The role of the hospital environment in transmission of ESBL-Klebsiella pneumoniae (ESBL-KP) and ESBL-Escherichia coli (ESBL-EC) is poorly defined. Recent data however suggest that in the hospital setting, ESBL-KP is more transmissible than ESBL-EC. We sought therefore to measure the difference in hospital contamination rates between the two species and to identify key risk factors for contamination of the hospital environment with these organisms.


We systematically sampled 8 surfaces in the rooms and bathrooms of adult patients colonized or infected with ESBL-EC or ESBL-KP throughout their hospital stay. Data were collected on factors potentially affecting contamination rates. Environmental contamination was defined as recovery of an ESBL-producing organism matching the source patient’s isolate. Multivariate logistic regression analysis was performed at the level of the patient visit using generalized estimating equations to identify independent predictors of environmental contamination.


24 patients (11 with ESBL-KP, 11 ESBL-EC and 2 with both organisms) had 1104 swabs collected during 138 visits. The overall contamination rate was 3.4% (38/1104) and was significantly higher for ESBL-KP than ESBL-EC (5.4% versus 0.4%; p < 0.0001). After multivariate analysis, environmental contamination was found to be negatively associated with carbapenem exposure (OR 0.06 [95% CI 0.01-0.61]; p = 0.017) and positively associated with the presence of an indwelling urinary catheter (OR 6.12 [95% CI 1.23-30.37]; p = 0.027) and ESBL-KP in the source patient (OR 26.23 [95% CI 2.70-254.67]; p = 0.005).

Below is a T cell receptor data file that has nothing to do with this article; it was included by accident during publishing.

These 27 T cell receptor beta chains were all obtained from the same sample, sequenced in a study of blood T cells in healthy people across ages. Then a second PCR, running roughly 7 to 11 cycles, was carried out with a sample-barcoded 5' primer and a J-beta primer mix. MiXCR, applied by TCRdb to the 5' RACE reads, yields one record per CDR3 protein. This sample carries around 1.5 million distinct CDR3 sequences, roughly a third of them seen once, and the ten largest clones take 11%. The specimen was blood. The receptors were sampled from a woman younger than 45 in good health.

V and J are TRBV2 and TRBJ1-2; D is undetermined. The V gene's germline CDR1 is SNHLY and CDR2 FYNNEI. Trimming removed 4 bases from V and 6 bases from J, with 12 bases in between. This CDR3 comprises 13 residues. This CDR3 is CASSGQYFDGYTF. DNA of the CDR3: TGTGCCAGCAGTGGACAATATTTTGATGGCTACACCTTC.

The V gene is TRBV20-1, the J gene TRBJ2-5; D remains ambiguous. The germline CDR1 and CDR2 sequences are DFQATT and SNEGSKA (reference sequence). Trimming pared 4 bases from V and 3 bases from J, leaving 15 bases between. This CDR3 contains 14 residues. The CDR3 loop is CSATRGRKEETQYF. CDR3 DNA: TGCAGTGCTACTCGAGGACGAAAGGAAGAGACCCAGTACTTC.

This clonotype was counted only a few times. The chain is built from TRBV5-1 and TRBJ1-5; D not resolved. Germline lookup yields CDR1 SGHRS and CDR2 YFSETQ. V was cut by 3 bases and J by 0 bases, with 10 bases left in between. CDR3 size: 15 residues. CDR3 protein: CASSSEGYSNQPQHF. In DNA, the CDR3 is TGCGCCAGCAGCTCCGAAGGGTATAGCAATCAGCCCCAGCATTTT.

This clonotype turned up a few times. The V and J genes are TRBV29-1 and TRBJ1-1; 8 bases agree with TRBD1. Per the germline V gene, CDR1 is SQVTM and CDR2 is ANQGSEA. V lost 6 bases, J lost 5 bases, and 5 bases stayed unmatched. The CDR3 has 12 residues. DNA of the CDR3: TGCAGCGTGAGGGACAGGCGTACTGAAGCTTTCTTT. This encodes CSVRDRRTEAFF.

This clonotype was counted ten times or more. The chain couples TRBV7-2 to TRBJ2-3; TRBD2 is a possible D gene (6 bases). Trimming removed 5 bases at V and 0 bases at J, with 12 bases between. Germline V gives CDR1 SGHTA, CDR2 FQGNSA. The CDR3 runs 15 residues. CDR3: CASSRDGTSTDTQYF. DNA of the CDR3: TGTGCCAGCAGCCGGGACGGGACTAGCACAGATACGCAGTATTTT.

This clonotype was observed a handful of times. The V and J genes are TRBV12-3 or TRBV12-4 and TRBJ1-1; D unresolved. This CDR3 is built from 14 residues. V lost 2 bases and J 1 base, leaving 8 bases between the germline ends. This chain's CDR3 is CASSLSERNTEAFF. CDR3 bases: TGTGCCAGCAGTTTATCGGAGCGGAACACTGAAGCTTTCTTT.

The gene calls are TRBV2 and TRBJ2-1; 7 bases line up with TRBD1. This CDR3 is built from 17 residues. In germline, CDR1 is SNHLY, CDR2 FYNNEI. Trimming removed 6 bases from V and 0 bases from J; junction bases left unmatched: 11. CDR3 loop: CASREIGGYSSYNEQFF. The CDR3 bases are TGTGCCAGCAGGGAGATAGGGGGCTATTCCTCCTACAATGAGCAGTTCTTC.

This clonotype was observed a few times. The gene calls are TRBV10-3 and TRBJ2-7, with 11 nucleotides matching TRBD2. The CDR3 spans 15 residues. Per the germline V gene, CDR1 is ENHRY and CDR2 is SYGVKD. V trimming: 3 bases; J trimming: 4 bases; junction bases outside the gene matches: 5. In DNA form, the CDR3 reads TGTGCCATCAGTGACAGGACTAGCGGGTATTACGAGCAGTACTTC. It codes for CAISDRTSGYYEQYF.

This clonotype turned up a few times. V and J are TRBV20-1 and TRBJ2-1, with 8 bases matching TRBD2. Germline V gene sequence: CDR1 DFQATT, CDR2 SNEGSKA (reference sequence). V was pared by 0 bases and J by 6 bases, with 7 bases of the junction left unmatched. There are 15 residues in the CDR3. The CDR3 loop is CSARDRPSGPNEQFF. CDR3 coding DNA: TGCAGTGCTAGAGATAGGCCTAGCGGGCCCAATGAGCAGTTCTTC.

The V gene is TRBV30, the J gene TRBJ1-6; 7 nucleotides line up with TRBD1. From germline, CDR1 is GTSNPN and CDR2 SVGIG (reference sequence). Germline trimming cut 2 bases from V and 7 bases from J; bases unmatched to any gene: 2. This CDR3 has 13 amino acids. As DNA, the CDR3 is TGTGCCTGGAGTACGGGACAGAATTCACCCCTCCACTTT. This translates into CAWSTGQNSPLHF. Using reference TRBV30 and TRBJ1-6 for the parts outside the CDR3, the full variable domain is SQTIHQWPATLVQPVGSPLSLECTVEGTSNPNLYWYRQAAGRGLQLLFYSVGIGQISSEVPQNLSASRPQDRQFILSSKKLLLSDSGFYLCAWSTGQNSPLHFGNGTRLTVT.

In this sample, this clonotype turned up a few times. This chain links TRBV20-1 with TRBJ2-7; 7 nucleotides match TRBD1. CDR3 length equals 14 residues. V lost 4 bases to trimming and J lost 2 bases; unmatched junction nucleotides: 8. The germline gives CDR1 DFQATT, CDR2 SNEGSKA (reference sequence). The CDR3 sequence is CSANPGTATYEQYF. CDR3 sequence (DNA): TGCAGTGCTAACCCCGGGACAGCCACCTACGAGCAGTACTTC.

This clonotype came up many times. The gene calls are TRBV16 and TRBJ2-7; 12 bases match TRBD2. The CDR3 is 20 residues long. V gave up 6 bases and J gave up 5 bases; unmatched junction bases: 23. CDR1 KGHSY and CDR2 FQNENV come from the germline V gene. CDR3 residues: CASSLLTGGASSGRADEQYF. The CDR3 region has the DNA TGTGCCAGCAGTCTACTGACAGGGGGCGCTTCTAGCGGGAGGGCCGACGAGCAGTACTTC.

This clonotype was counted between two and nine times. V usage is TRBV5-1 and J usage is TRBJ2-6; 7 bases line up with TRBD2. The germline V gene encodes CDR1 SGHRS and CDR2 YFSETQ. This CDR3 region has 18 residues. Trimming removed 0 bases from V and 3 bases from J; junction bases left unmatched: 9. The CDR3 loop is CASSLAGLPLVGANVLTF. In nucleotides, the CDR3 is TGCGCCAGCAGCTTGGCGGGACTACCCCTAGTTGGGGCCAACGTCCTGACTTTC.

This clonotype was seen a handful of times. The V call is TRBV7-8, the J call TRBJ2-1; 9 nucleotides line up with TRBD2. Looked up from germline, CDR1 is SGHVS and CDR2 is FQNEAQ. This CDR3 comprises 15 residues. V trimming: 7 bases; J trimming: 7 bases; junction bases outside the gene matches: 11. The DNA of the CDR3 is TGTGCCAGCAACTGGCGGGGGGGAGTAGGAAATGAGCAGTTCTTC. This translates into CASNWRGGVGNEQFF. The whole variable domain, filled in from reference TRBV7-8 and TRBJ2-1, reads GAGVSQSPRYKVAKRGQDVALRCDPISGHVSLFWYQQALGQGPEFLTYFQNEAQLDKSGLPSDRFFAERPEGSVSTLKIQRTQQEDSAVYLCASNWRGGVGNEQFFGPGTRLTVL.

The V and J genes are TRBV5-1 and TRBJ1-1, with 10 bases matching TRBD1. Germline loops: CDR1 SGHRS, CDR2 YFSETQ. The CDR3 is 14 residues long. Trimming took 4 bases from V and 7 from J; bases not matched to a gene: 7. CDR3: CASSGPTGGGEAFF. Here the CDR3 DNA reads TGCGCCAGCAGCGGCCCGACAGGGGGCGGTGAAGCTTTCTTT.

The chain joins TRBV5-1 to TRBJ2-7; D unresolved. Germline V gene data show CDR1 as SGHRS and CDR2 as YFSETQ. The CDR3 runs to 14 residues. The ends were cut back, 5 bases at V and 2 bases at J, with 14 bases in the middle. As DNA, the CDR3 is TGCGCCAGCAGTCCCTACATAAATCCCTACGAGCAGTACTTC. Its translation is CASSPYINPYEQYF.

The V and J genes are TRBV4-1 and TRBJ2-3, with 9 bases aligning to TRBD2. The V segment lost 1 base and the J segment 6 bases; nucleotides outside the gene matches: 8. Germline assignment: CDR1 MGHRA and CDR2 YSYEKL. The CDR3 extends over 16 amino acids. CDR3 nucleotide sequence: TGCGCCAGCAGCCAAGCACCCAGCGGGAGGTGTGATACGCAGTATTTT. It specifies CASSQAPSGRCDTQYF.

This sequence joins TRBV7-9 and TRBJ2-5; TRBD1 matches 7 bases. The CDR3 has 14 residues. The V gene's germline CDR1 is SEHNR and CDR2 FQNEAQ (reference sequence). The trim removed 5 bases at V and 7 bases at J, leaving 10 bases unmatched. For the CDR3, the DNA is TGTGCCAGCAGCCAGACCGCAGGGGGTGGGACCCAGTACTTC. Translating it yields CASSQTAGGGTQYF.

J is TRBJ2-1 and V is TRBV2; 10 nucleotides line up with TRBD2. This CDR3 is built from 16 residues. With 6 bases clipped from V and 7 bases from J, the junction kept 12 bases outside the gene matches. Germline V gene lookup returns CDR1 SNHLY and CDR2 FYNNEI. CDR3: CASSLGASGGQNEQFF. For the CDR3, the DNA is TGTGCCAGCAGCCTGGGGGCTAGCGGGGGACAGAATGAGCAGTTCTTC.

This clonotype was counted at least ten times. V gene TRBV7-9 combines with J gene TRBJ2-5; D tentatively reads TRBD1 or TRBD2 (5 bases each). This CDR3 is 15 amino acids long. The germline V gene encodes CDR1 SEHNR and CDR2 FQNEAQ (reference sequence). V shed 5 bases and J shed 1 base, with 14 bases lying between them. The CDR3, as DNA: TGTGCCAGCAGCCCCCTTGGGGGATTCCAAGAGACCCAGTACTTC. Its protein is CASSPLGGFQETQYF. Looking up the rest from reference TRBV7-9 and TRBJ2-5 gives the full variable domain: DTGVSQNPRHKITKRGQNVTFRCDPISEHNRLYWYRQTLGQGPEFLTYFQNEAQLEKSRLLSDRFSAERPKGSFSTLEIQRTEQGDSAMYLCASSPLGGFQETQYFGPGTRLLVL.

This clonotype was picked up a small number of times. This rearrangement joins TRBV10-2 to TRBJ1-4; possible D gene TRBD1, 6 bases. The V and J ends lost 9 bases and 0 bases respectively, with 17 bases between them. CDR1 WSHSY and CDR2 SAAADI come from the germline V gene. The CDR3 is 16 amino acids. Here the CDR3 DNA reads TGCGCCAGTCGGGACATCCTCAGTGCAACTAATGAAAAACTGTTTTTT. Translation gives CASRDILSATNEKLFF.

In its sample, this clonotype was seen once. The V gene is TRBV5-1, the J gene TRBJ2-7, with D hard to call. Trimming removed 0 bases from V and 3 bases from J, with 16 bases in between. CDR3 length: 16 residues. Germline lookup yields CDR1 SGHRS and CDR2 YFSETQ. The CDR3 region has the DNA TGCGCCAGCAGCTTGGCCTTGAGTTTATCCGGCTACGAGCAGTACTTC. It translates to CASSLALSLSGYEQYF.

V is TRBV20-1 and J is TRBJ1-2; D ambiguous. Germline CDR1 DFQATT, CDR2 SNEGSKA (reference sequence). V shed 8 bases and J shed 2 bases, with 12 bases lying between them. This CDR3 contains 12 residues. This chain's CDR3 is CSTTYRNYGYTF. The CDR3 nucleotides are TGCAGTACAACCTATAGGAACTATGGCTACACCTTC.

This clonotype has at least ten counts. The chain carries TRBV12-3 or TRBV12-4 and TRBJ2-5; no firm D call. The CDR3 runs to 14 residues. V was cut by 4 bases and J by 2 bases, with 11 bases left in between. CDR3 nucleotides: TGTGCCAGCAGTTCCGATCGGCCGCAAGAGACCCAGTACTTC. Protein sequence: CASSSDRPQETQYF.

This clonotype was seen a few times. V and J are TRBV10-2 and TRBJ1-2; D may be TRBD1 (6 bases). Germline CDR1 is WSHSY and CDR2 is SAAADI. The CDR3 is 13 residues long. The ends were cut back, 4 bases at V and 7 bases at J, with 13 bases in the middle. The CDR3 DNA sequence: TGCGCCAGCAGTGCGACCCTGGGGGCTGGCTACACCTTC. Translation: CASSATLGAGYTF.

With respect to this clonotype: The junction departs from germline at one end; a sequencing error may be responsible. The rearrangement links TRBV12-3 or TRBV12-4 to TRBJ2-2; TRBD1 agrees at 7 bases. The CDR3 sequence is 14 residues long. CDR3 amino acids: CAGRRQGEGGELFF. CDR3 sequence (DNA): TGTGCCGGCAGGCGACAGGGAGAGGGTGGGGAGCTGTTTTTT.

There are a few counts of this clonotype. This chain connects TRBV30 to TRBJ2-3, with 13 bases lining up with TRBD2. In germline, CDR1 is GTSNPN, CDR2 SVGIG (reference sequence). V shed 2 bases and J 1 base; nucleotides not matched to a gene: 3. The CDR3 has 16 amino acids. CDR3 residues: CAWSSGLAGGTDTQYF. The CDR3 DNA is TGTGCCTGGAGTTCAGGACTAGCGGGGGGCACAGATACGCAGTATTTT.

Contamination of the hospital environment with ESBL-E is inversely associated with carbapenem exposure. Predictors of hospital contamination with ESBL-E include: indwelling urinary catheters and ESBL-KP. Rooms of patients with ESBL-KP have substantially higher contamination rates than those with ESBL-EC. This finding may help explain the apparently higher transmissibility of ESBL-KP in the hospital setting.

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Auteur: Joshua T Freeman12*, Jessica Nimmo2, Eva Gregory2, Audrey Tiong1, Mary De Almeida1,Gary N McAuliffe1 and Sally A Roberts12

1 Department of Clinical Microbiology, Auckland District Health Board, Auckland, New Zealand
2 Faculty of Medical and Health Sciences, University of Auckland, 22 Princes Street, Auckland 1010, New Zealand


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